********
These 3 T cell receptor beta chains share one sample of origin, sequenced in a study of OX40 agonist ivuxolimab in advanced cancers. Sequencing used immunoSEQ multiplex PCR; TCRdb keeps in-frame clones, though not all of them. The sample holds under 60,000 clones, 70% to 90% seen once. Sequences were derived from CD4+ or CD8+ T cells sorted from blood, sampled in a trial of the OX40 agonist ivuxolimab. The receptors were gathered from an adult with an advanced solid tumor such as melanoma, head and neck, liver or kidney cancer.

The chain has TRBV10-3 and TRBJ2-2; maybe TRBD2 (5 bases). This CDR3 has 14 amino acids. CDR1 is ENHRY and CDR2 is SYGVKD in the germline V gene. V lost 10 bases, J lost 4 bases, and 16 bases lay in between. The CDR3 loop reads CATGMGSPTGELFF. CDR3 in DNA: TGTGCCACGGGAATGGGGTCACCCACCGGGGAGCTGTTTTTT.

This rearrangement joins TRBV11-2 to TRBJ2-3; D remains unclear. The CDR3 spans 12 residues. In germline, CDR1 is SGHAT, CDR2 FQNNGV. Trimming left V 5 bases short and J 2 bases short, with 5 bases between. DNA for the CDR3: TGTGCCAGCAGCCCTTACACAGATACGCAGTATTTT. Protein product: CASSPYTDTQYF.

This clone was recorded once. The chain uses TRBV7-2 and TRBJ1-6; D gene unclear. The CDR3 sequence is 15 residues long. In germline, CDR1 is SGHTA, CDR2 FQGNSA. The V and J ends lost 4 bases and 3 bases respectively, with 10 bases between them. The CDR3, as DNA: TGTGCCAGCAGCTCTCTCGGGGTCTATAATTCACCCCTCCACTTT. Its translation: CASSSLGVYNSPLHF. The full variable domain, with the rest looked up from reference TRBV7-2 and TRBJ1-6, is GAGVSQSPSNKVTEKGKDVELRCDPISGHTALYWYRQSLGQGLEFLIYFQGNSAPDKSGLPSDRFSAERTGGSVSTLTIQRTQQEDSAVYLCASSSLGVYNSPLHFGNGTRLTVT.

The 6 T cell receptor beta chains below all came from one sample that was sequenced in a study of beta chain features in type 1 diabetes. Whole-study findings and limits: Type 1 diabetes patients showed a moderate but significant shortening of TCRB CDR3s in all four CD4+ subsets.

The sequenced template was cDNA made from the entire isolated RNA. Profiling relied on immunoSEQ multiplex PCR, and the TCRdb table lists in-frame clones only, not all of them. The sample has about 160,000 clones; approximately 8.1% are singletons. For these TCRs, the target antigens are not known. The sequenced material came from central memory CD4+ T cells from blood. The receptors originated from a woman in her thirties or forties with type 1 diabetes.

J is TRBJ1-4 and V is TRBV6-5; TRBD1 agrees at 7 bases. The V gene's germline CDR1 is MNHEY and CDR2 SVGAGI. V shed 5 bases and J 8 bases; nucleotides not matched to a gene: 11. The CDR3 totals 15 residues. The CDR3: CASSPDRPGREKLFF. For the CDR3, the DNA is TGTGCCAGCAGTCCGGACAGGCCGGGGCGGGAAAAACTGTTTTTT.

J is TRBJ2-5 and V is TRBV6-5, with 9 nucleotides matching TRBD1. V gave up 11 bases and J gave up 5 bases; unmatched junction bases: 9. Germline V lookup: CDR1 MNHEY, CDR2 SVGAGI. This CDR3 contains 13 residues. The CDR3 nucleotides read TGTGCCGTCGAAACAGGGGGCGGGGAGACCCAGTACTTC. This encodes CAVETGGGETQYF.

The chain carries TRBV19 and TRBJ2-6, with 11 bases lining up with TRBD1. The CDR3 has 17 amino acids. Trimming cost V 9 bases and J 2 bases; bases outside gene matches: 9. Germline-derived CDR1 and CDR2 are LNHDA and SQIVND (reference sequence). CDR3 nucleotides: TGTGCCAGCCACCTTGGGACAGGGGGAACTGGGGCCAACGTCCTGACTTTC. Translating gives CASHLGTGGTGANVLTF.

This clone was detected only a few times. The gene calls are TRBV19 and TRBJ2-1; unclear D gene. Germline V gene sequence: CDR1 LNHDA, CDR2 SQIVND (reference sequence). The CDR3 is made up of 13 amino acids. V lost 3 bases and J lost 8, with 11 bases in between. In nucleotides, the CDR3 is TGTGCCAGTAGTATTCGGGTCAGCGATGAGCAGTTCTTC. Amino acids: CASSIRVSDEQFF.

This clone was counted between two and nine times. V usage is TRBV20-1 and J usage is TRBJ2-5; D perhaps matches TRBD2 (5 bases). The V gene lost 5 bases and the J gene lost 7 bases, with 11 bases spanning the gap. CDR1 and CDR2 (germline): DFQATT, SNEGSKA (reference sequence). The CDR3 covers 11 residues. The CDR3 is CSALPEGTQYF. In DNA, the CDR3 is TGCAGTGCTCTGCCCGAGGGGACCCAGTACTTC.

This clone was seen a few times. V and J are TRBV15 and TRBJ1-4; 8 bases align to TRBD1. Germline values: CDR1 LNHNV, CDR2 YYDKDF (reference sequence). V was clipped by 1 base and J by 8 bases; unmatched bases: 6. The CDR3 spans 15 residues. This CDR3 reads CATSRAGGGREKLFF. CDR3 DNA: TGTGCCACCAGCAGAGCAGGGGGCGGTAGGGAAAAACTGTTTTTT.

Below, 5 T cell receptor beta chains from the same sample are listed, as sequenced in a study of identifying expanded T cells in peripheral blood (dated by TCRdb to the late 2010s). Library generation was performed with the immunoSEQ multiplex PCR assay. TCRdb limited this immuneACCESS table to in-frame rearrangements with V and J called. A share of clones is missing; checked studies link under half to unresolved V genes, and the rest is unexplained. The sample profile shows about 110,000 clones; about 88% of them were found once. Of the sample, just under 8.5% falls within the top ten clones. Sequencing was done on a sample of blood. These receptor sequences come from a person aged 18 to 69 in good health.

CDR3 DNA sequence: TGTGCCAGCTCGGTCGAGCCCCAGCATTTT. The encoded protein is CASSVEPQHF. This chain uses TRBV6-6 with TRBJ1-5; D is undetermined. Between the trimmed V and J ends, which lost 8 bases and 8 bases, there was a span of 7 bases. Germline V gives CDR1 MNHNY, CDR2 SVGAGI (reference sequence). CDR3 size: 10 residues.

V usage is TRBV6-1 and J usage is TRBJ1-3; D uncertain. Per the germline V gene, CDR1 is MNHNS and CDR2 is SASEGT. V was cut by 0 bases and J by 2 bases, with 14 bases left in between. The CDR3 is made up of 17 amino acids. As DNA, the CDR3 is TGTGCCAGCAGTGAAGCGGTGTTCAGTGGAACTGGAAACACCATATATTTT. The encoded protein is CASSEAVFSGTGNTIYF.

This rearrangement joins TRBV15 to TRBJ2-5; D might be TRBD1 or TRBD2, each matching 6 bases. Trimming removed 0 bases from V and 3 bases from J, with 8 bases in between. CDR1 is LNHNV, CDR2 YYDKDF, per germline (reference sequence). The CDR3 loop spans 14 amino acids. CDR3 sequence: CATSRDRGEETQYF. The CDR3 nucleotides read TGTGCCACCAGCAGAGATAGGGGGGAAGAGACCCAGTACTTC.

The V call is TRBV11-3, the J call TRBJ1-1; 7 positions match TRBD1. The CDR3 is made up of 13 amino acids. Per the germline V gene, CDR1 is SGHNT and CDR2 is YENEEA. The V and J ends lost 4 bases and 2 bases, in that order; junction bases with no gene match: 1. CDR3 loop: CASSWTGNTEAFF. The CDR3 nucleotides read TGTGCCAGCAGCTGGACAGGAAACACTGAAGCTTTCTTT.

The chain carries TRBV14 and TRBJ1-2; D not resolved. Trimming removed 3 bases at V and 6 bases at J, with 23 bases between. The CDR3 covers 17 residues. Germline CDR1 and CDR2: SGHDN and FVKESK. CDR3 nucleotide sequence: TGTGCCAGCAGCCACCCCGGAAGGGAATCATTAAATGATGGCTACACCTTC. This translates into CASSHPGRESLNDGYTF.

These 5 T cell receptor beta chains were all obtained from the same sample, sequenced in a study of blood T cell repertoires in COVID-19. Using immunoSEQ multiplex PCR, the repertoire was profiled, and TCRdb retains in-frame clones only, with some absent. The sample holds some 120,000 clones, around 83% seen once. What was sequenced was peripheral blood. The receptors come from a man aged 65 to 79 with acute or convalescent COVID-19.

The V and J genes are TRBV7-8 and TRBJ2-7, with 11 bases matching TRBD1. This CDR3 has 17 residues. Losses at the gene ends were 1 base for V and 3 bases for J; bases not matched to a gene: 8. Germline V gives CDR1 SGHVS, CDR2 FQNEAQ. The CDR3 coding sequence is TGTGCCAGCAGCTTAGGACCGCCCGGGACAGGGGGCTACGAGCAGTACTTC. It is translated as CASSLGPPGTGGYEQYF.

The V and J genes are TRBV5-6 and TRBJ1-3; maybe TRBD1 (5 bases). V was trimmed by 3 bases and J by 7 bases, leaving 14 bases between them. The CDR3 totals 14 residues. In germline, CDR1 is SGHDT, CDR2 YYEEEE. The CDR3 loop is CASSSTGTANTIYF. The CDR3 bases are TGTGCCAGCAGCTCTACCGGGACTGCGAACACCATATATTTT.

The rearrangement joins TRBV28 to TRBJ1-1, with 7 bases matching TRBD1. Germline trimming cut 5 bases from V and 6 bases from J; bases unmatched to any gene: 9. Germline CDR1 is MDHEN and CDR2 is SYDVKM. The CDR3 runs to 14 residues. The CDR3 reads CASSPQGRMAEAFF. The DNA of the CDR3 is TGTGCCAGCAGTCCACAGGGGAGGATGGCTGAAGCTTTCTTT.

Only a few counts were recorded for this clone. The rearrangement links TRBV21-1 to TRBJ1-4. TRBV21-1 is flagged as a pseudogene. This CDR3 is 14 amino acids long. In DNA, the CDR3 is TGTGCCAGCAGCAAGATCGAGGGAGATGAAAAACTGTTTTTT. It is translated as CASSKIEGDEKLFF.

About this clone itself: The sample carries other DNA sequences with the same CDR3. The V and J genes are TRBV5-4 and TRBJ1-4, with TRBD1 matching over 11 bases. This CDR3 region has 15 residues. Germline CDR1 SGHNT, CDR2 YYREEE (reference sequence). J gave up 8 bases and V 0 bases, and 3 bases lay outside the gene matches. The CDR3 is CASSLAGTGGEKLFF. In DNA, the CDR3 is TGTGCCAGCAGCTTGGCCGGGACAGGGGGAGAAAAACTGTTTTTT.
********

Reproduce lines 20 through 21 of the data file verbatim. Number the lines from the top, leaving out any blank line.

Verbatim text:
The V and J genes are TRBV7-8 and TRBJ2-7, with 11 bases matching TRBD1. This CDR3 has 17 residues. Losses at the gene ends were 1 base for V and 3 bases for J; bases not matched to a gene: 8. Germline V gives CDR1 SGHVS, CDR2 FQNEAQ. The CDR3 coding sequence is TGTGCCAGCAGCTTAGGACCGCCCGGGACAGGGGGCTACGAGCAGTACTTC. It is translated as CASSLGPPGTGGYEQYF.

The V and J genes are TRBV5-6 and TRBJ1-3; maybe TRBD1 (5 bases). V was trimmed by 3 bases and J by 7 bases, leaving 14 bases between them. The CDR3 totals 14 residues. In germline, CDR1 is SGHDT, CDR2 YYEEEE. The CDR3 loop is CASSSTGTANTIYF. The CDR3 bases are TGTGCCAGCAGCTCTACCGGGACTGCGAACACCATATATTTT.